Saturday, September 17, 2005

The dish on Katrina (NO) animal rescue--please read the previous's important...

Before you read this post, read the previous post.

...but this one is important, too...

here is a straight-from-the-horse's-mouth email about the animal rescue operations in New Orleans that we have been so terribly worried about:

"Subject: phone conversation with La. Asst. State vet

cross posted from pet rescue forum 9/17

11565. UPDATE re Littlefield, N.O. animal rescues
by Lavajunkie, 9/17/05 8:17 ET
posting as a favor: IMPORTANT UPDATE re Asst. State Veterinarian / N.O. animal rescues I want everybody to know of a conversation I had late this afternoon (Friday, 9/16.) with Dr. Martha Littlefield, the Assistant State Veterinarian. She is the front-man in the rescue operations, working closely with the VMAT teams, La-SPCA and HUSA, and even the Mississippi state vet.

This conversation ended a day of many TC's and a few emails with state / government / private sector personnel, including several deans at the La School of Vet Med, the Area Emergency Coordinator (a vet (I think)from Utah volunteering his time,) the logistics coordinator for the US Dept of Agriculture, a gentleman at HUSA that works directly under Wayne Pacelle(who is back in La today,) and the Commissioner (top dog) of the Louisiana Dept of Agriculture and Forestry, the department under which the state vet operates.

To make a long (almost 30 minute conversation) story short, I found her to be of pleasant demeanor, courteous, and informative, as I did the others I spoke with today. She was exceptionally generous with her time. She has been receiving calls on her cell phone (it was published on the web, and yes I have it and her email, but no, I'm not distributing them) 24 hours a day. Many if not most of these calls are nasty, with people cursing at her. Such behavior is unbecoming the caller, and is NOT warranted.

I felt MUCH better about the rescue efforts after talking with her. And, I have complete confidence in what she told me.


1. Hay and cat and dog food, along with water buckets, are now being dropped from helicopters into Plaquemines Parish. Much of the Parish is still not accessible by vehicle.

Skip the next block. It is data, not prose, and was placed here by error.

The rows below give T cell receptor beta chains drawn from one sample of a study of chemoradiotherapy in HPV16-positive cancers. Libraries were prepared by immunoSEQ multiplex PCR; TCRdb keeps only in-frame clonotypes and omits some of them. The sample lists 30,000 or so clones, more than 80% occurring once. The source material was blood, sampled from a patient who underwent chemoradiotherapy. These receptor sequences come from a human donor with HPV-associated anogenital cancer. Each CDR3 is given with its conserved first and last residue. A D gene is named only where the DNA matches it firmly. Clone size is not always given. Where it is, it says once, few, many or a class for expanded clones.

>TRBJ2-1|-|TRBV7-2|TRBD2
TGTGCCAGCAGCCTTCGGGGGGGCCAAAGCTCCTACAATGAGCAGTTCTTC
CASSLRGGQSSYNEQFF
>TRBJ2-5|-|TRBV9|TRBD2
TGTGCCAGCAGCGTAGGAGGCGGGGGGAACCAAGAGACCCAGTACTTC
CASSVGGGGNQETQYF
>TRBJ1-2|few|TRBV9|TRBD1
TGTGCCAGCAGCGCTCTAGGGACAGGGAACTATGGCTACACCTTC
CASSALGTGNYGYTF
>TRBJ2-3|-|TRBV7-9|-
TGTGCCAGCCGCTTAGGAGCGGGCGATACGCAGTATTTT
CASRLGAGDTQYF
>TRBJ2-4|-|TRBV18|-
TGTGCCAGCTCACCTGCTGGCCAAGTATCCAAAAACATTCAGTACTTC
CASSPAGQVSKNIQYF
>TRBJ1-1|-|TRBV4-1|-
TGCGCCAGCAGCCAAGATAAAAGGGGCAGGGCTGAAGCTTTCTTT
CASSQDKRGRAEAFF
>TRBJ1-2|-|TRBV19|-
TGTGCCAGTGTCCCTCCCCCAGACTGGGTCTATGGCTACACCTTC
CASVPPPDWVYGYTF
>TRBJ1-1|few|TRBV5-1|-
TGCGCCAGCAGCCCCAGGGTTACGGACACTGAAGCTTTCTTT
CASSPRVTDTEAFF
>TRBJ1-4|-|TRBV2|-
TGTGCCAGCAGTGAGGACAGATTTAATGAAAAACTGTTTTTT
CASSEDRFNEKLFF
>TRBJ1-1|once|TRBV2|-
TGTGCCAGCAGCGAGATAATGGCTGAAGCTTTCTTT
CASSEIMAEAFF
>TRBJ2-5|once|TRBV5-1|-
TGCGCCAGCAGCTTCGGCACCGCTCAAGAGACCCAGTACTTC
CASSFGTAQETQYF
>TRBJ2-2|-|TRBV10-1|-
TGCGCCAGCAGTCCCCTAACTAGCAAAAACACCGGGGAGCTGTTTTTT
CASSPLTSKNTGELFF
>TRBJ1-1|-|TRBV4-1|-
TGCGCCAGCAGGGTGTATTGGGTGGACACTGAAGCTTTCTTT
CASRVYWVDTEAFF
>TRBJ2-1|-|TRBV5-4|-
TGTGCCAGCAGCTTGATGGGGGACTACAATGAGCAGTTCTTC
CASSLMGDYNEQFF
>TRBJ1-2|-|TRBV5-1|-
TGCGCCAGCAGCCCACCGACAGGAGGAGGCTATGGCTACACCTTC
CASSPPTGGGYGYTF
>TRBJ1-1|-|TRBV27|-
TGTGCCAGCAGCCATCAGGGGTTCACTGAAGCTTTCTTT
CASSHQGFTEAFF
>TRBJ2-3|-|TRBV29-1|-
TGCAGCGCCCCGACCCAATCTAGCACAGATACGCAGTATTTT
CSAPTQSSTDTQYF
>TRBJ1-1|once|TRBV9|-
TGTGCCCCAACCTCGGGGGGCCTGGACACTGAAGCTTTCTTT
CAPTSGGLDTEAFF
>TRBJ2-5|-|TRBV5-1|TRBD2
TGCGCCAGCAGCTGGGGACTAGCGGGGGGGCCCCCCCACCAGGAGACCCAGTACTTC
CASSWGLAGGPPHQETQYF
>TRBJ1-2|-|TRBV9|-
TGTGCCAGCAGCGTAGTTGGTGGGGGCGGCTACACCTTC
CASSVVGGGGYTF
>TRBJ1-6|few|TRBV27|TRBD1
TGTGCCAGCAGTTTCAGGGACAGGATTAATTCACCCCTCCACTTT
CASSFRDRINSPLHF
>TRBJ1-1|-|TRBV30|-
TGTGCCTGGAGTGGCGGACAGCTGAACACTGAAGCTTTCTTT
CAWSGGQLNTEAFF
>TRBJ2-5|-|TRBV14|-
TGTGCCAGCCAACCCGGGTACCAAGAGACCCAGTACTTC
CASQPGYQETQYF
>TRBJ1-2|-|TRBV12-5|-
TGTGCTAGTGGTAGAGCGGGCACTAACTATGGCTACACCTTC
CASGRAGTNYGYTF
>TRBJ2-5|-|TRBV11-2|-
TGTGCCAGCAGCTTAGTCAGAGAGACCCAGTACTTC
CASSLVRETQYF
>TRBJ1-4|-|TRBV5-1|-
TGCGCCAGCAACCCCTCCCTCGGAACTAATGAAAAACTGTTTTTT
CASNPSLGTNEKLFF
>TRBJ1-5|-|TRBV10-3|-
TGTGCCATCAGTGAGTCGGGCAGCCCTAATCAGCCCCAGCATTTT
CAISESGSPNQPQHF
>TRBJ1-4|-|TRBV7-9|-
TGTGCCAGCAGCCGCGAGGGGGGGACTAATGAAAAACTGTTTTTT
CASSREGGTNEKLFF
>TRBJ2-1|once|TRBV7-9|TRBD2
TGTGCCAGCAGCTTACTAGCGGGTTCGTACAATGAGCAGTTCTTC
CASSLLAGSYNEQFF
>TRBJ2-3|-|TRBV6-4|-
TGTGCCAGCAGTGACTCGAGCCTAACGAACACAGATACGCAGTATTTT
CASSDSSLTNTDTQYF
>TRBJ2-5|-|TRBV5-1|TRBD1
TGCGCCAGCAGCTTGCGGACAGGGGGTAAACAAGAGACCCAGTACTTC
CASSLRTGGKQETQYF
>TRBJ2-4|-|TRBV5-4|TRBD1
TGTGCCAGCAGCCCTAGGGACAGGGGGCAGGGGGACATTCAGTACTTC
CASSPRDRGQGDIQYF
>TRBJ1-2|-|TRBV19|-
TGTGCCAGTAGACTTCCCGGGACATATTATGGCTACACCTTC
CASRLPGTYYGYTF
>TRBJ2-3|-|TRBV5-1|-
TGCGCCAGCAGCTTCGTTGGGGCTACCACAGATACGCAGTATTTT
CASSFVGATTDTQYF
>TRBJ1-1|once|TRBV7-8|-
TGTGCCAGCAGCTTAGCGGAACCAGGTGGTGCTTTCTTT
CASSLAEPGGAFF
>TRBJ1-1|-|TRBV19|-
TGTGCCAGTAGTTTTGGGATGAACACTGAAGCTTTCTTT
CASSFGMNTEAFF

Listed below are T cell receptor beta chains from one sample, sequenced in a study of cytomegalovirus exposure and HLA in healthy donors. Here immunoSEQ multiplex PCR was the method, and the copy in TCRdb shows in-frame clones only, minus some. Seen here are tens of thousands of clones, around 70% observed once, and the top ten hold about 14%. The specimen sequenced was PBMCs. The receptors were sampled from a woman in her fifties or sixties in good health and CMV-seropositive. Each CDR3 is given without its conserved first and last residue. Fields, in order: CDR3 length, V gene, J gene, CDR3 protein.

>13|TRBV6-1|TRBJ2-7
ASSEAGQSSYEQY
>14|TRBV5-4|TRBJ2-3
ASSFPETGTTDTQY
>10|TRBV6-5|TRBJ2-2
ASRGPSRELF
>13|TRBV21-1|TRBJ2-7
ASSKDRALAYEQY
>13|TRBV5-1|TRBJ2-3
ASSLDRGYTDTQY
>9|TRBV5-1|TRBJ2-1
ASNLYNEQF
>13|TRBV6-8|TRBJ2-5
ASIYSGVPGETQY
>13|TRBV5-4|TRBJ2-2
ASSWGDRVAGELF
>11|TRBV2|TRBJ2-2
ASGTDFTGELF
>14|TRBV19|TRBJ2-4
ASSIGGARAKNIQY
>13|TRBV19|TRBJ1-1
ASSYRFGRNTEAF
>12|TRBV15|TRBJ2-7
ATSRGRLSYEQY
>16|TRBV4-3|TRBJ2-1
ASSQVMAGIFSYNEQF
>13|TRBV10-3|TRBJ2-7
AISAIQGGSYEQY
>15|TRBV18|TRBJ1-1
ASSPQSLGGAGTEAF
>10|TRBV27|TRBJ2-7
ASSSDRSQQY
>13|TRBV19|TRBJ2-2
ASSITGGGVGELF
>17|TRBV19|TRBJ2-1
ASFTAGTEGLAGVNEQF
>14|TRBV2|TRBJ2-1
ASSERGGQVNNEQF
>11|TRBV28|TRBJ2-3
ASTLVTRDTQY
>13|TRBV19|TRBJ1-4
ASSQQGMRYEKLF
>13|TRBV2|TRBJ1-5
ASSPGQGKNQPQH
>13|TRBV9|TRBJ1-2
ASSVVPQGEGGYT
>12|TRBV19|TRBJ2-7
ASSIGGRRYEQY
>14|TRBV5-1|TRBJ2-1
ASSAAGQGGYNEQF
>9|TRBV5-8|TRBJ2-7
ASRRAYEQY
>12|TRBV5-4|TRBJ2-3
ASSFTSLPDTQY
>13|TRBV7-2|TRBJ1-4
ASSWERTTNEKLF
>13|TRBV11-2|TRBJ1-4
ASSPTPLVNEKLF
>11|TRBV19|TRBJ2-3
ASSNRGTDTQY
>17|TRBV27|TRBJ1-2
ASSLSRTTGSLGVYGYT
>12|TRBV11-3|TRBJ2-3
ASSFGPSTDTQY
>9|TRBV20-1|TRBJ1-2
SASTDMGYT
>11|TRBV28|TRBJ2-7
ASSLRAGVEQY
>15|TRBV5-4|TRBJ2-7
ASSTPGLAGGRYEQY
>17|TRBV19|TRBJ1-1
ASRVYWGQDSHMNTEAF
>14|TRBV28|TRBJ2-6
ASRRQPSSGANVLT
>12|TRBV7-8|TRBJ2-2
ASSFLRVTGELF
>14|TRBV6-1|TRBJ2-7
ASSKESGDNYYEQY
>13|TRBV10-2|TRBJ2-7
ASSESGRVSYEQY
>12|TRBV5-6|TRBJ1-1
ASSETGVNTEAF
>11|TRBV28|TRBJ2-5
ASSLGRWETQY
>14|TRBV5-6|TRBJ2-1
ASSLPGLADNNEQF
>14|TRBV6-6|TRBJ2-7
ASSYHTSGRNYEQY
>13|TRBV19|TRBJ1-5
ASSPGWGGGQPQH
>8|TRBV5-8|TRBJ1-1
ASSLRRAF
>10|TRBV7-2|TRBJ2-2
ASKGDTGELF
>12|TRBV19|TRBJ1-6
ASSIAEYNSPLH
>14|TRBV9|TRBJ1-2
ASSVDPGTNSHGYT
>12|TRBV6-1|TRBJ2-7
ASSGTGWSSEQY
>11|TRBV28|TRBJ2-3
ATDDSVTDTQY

2. They are on the verge of opening two additional shelters; sites have been chosen, and now it is just the logistics of the paperwork, getting electricity turned on, etc. If I had to guess, I would think just a few days until there is substantially increased capacity for animal holding.

She explained to me the actions that were taken BEFORE Katrina hit, and gaveme a history of the rescue operations, and also of the opening of the various shelters currently open.

She (along with the Commissioner) assured me that they have NEVER instituted or called for a 30 day quarantine. What they did do, was council with other vets / health personnel who jointly decided that in order to protect the public health from possible epidemics ("possible" because no one knows what bio-hazards most of these animals have been exposed to, and what diseases they may have acquired in their recent struggle - including those for which fleas and ticks, etc., are vectors) the animals should be held for 15 days, and if transported out of state, should be held for another 15 days, to allow time for owners to claim their pets. So the rumored 30 day quarantine is only a rumor, the 30 day period is to allow pets to be re-united with their owners. A good priority, I think.

Rescue personnel (not shelter / staging area workers) must be creden tialed" by the Dept of Agriculture and Forestry. They want rescuers to have real animal experience to help ensure the safety of the people. She said (not an exact quote, but as close as I can recall) "If you've ever been on the other side of a dog fight, you know it's somewhere you don't want to be." (My note: Ever seen a pit bull in full aggression? They become single-minded, oblivious to commands and physical pain (such as hitting them with a stick to try to distract them.) They will only become distracted long enough to get rid of the irritation - as by biting their owner. I have seen one go through a plate-glass window to attack its litter-mate. And I'm not
talking about a dog trained / bed / raised for fighting - I'm talking about a pet,
a sweet, loving pet who was raised with and loves cats, rabbits, you name it. It can be, in two words, terrifying / dangerous.) Dr. Littlefield went on to comment that ANY breed of dog can be dangerous; their most recent case of a dog killing a child was by a smaller breed (she told me, but I don't remember the breed.) She herself is permanently scarred - from a bite from a small dog.

I implored her to write all that she told me, so the story would be complete, and from the source. She needs to confirm protocol (damn the red tape) but I am hopeful she will do so and distribute, which I offered to do for her. She and her colleagues are NOT the enemy, I am convinced. People working with / under her have even saved mice!

The Dept of Ag is taking a terrible financial toll. History has proven that they will get little or no financial reimbursement from the Feds. I would like to suggest that after things calm down, we set up a fund specifically for that department. if each of the thousands of us contributed just a few dollars, we could substantially alleviate their financial troubles. And maybe consider doing the same for other departments and organizations"

*** Permission to cross post granted ***


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